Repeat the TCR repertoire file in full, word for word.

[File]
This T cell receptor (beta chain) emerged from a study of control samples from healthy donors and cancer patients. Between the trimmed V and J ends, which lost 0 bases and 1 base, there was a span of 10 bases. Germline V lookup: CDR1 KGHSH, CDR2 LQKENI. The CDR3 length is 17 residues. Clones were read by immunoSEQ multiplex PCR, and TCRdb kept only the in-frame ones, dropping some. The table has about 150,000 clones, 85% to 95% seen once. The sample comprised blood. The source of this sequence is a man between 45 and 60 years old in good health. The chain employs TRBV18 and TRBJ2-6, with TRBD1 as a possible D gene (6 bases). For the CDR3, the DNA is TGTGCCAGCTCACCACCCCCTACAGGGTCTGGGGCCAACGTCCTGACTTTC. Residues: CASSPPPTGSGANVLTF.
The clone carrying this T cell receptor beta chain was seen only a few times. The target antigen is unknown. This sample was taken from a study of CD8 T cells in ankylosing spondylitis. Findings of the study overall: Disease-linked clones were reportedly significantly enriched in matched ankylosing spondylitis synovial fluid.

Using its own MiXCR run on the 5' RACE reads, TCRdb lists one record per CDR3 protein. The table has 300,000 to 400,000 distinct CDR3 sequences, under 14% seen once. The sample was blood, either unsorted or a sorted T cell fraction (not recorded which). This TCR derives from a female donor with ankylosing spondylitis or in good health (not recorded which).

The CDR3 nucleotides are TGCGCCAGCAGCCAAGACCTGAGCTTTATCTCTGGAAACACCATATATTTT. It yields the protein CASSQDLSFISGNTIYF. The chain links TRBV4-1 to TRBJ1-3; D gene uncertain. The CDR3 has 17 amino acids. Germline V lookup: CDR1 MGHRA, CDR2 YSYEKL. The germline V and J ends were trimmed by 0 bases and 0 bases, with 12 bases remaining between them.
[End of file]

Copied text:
This T cell receptor (beta chain) emerged from a study of control samples from healthy donors and cancer patients. Between the trimmed V and J ends, which lost 0 bases and 1 base, there was a span of 10 bases. Germline V lookup: CDR1 KGHSH, CDR2 LQKENI. The CDR3 length is 17 residues. Clones were read by immunoSEQ multiplex PCR, and TCRdb kept only the in-frame ones, dropping some. The table has about 150,000 clones, 85% to 95% seen once. The sample comprised blood. The source of this sequence is a man between 45 and 60 years old in good health. The chain employs TRBV18 and TRBJ2-6, with TRBD1 as a possible D gene (6 bases). For the CDR3, the DNA is TGTGCCAGCTCACCACCCCCTACAGGGTCTGGGGCCAACGTCCTGACTTTC. Residues: CASSPPPTGSGANVLTF.
The clone carrying this T cell receptor beta chain was seen only a few times. The target antigen is unknown. This sample was taken from a study of CD8 T cells in ankylosing spondylitis. Findings of the study overall: Disease-linked clones were reportedly significantly enriched in matched ankylosing spondylitis synovial fluid.

Using its own MiXCR run on the 5' RACE reads, TCRdb lists one record per CDR3 protein. The table has 300,000 to 400,000 distinct CDR3 sequences, under 14% seen once. The sample was blood, either unsorted or a sorted T cell fraction (not recorded which). This TCR derives from a female donor with ankylosing spondylitis or in good health (not recorded which).

The CDR3 nucleotides are TGCGCCAGCAGCCAAGACCTGAGCTTTATCTCTGGAAACACCATATATTTT. It yields the protein CASSQDLSFISGNTIYF. The chain links TRBV4-1 to TRBJ1-3; D gene uncertain. The CDR3 has 17 amino acids. Germline V lookup: CDR1 MGHRA, CDR2 YSYEKL. The germline V and J ends were trimmed by 0 bases and 0 bases, with 12 bases remaining between them.